Brittany Maynard's Widower Recalls "Intense" Final Days - NBC4 Washington
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Brittany Maynard's Widower Recalls "Intense" Final Days

The death with dignity activist's widower remembers his wife's struggle in an interview set to air on the "Meredith Vieira Show" Wednesday.



    For those who knew cancer patient Brittany Maynard, one thing was perfectly clear: She was a fighter.

    But after battling terminal cancer, the 29-year-old ultimately decided to end her life on Nov. 1, 2014, with the help of Oregon's Death with Dignity Act.

    Two months after the decision made headlines across the country, Maynard's widow, Dan Diaz, is sharing new details about their final days together. He's also making it perfectly clear that his wife did not have second thoughts about her decision.

    "The weeks leading up to Brittany's death, her symptoms were getting bad," he reveals on Wednesday's all-new "Meredith Vieira Show." "Brittany's seizures were getting worse, they were getting more intense, they were becoming more frequent."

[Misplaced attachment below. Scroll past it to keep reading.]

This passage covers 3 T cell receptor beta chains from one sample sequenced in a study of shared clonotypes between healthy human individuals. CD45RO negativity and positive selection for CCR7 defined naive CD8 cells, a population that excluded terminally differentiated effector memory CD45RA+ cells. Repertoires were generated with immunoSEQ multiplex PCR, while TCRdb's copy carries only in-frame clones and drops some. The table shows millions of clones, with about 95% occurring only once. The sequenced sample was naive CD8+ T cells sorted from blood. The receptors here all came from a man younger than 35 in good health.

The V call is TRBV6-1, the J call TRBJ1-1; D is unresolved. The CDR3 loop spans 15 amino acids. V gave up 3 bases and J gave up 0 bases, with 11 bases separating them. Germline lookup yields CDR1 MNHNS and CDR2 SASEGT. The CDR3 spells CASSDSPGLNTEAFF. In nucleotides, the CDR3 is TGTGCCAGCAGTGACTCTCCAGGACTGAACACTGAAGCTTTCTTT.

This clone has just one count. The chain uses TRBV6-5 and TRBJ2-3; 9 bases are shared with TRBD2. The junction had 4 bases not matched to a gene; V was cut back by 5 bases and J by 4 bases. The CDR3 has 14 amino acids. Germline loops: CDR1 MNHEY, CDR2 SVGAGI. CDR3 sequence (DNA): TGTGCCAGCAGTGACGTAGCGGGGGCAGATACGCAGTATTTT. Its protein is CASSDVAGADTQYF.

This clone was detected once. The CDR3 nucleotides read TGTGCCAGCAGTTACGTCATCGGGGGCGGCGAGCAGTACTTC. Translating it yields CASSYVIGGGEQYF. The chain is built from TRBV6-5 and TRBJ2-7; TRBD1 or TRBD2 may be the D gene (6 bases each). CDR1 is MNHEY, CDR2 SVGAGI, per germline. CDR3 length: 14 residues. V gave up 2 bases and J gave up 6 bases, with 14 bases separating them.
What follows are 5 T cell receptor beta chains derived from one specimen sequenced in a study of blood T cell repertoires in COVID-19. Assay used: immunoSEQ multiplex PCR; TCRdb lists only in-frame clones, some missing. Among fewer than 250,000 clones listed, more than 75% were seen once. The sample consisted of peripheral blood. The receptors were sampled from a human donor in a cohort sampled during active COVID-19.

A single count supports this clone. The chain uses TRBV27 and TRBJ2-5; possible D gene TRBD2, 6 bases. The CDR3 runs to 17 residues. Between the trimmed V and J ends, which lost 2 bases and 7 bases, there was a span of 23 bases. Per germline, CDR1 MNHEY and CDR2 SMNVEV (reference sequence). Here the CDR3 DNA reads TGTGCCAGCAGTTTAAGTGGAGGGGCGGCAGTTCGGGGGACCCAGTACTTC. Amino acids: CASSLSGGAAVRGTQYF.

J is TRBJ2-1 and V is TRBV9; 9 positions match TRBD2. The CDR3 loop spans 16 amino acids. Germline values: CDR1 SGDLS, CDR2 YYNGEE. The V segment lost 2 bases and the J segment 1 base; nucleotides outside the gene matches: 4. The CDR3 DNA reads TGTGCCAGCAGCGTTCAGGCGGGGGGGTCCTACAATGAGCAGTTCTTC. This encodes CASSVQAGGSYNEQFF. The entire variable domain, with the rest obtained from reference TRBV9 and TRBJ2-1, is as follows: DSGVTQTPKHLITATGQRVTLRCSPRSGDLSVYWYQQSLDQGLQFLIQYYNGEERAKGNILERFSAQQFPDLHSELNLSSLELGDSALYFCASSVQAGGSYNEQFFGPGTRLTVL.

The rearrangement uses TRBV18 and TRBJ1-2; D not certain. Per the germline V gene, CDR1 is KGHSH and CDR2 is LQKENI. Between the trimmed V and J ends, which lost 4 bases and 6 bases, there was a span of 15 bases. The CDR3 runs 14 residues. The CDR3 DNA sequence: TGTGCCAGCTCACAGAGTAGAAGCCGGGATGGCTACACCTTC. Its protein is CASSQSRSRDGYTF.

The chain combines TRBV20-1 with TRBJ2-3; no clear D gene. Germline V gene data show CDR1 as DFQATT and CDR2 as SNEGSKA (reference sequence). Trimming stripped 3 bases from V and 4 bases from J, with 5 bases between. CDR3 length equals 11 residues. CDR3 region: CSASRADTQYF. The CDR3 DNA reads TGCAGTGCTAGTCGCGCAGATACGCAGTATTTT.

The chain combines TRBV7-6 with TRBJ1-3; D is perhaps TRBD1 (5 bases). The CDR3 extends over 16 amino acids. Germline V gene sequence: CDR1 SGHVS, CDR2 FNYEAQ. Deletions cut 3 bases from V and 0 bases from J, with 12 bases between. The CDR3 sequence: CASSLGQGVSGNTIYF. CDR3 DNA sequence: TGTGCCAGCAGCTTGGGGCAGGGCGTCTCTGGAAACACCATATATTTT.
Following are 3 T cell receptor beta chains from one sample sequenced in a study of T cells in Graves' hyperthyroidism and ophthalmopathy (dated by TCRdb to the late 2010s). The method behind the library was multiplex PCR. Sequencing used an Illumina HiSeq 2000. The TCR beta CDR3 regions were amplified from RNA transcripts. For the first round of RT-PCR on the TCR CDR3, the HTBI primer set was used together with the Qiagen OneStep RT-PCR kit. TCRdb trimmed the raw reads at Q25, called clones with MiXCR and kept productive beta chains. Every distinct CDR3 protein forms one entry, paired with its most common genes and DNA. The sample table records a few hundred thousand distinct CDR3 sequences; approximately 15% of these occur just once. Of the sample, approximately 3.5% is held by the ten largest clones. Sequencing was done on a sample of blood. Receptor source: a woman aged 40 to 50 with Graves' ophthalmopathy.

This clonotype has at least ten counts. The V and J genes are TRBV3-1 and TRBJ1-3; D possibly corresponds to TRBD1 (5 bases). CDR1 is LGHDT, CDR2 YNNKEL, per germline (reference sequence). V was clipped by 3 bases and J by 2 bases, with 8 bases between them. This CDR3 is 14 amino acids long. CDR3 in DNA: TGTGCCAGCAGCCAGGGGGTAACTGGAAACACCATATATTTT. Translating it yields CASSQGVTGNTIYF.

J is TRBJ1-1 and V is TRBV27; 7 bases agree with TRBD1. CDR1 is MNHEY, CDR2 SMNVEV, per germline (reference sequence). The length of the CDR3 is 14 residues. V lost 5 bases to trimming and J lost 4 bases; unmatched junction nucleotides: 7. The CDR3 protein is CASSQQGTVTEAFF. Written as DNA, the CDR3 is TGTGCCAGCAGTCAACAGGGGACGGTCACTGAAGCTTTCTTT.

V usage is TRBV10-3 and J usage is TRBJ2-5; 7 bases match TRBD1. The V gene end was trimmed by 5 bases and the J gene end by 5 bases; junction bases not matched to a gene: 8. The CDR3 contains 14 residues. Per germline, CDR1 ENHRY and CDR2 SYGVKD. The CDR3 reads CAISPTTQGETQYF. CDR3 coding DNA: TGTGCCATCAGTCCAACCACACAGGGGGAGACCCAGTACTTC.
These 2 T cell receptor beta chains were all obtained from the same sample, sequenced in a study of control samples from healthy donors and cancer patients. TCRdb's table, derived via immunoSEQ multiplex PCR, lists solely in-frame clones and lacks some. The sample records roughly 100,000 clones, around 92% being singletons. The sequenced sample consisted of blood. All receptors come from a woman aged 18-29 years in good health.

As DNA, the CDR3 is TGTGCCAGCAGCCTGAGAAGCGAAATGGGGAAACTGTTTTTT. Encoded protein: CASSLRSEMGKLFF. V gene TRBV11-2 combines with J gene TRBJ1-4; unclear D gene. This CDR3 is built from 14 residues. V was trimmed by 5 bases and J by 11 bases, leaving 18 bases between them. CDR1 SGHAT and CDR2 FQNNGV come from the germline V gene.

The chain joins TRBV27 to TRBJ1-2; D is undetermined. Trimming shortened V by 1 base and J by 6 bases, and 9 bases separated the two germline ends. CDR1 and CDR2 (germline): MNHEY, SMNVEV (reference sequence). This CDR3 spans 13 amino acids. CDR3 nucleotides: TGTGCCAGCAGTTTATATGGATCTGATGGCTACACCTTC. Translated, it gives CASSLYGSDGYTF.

And while videos of Maynard hit the web shortly before her death that showed the cancer patient looking healthy and vibrant, Diaz says the clips were taped up to three weeks beforehand.

    "Unfortunately, that video, just because of when it came out it gave the impression oh, well she looks healthy, but that was not the case whatsoever," he emotionally told Meredith Vieira. "Her health was deteriorating daily leading up to November 1st."

    On the morning of her death, Maynard suffered a small seizure in her bed around 7 a.m. After resting up, she was strong enough to enjoy one final walk with her family, closest friends and her beloved dogs.

    Once the group got back to the house, however, Diaz says his wife knew it was time to say goodbye.

    "That's what you struggle with: Here's the person I love, and I don't want to see her go, but the seizure that morning was a reminder of what she was risking. Because what was coming next was losing her eyesight, becoming paralyzed, inability to speak, and she'd be essentially trapped in her own body," Diaz shared. "You don't want to let go of your loved one, but to suggest that she should suffer for me, for anyone — no."

    To learn more about Maynard's story and the Death with Dignity Act, visit the family's official website here.